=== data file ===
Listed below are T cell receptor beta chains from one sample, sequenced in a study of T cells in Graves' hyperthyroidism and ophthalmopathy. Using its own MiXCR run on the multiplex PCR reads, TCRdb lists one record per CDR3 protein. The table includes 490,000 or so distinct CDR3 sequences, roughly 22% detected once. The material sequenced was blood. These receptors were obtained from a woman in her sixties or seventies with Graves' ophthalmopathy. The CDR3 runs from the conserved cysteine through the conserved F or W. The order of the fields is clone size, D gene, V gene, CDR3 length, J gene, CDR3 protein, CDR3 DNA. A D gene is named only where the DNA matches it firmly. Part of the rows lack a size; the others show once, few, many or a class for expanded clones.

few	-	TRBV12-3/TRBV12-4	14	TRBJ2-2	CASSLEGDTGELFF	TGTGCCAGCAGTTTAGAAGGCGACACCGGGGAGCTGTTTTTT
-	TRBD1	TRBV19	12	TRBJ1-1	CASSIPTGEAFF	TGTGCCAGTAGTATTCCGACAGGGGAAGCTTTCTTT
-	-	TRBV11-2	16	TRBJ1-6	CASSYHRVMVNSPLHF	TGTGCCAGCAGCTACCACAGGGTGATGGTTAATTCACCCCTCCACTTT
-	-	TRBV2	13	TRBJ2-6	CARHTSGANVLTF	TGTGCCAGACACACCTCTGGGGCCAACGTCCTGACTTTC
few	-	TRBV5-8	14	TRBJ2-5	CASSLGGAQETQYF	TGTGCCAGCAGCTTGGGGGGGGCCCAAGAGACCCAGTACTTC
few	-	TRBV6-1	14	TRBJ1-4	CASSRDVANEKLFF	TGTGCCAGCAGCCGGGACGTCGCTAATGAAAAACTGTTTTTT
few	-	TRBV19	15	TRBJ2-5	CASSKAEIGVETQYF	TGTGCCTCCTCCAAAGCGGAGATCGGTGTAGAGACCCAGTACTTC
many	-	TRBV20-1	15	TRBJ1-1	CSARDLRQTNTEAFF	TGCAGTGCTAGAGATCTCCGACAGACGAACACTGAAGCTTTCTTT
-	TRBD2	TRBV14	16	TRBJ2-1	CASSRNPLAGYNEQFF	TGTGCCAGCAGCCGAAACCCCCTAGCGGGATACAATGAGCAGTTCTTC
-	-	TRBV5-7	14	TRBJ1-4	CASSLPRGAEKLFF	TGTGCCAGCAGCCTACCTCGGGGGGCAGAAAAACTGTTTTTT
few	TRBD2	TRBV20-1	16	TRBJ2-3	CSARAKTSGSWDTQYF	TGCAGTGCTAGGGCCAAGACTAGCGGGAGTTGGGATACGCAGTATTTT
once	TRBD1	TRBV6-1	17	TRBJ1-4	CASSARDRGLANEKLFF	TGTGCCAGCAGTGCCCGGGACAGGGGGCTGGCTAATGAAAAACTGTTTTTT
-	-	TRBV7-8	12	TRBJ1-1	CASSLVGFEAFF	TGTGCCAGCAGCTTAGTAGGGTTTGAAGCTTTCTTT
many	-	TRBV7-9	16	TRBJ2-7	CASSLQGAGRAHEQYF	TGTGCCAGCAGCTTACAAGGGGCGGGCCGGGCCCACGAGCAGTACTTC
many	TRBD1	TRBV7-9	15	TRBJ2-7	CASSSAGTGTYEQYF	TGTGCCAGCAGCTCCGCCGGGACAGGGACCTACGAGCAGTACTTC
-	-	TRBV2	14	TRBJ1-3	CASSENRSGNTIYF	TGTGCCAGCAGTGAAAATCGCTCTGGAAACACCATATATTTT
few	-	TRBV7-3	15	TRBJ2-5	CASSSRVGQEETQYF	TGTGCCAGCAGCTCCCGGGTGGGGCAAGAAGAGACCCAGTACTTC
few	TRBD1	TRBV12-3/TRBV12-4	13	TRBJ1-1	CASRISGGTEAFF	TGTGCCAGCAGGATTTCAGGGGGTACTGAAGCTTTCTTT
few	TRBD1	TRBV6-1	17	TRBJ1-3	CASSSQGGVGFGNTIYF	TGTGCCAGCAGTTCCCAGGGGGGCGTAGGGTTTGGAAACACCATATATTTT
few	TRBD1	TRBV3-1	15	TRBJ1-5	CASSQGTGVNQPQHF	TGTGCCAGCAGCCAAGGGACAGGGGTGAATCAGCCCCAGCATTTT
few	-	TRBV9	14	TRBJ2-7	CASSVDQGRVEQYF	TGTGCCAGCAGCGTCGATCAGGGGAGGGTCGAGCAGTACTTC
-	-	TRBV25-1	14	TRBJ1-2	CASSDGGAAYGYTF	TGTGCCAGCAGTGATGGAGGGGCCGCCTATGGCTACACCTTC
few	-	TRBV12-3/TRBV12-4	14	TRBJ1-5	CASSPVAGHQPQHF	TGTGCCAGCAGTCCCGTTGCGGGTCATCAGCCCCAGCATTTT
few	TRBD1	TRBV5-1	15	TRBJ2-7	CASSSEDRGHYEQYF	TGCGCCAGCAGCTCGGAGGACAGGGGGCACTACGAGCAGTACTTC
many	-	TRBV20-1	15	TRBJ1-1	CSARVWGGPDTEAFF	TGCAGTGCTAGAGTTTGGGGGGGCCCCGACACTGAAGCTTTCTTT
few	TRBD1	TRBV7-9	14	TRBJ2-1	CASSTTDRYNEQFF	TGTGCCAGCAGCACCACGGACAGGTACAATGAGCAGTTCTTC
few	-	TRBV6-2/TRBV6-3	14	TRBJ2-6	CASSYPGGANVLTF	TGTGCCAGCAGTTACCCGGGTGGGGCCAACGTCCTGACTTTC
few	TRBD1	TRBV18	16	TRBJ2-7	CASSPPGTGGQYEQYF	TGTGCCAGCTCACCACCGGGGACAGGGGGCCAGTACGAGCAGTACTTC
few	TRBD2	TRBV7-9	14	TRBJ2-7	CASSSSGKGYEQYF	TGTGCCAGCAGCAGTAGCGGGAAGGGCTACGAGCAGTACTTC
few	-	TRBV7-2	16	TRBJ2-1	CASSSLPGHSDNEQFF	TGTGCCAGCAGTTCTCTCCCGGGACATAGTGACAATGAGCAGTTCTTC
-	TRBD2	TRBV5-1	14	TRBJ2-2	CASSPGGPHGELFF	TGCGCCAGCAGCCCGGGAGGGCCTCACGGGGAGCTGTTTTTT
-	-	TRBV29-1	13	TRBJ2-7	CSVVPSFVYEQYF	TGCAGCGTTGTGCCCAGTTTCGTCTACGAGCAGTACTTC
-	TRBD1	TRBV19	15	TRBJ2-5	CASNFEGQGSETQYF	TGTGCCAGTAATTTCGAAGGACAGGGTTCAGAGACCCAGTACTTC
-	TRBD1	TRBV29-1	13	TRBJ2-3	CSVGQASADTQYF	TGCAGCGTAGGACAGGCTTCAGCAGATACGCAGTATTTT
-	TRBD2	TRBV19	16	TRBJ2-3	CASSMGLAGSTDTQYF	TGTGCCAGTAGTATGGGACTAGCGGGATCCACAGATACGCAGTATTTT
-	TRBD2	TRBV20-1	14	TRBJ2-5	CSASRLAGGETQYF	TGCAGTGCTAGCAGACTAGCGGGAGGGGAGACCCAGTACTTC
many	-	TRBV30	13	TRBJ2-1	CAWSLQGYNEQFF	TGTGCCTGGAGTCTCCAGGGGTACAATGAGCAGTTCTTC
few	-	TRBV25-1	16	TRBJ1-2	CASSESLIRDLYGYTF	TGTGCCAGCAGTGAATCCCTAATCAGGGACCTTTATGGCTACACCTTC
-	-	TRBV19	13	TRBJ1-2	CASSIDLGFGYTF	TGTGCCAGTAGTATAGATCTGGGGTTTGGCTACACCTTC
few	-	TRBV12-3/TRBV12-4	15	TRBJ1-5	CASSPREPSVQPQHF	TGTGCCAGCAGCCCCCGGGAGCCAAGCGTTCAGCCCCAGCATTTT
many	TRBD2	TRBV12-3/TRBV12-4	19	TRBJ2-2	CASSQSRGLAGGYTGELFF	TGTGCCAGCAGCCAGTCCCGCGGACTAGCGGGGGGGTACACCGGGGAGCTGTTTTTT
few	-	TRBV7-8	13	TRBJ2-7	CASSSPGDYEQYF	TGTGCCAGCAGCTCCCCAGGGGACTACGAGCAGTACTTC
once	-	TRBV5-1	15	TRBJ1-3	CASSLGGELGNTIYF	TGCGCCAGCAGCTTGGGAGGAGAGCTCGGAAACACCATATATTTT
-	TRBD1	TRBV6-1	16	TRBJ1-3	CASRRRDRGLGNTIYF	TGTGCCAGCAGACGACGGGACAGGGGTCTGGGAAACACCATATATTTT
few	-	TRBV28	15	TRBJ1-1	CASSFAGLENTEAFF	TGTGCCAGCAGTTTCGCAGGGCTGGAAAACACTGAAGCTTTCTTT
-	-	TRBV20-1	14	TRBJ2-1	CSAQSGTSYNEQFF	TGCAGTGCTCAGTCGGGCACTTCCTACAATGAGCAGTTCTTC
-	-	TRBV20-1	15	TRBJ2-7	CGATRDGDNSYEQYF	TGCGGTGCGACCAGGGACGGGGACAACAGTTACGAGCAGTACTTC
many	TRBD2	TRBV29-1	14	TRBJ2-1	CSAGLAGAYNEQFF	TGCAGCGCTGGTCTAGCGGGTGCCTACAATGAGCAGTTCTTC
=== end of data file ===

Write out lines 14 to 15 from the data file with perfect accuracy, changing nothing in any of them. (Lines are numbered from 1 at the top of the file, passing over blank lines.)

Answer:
-	-	TRBV7-8	12	TRBJ1-1	CASSLVGFEAFF	TGTGCCAGCAGCTTAGTAGGGTTTGAAGCTTTCTTT
many	-	TRBV7-9	16	TRBJ2-7	CASSLQGAGRAHEQYF	TGTGCCAGCAGCTTACAAGGGGCGGGCCGGGCCCACGAGCAGTACTTC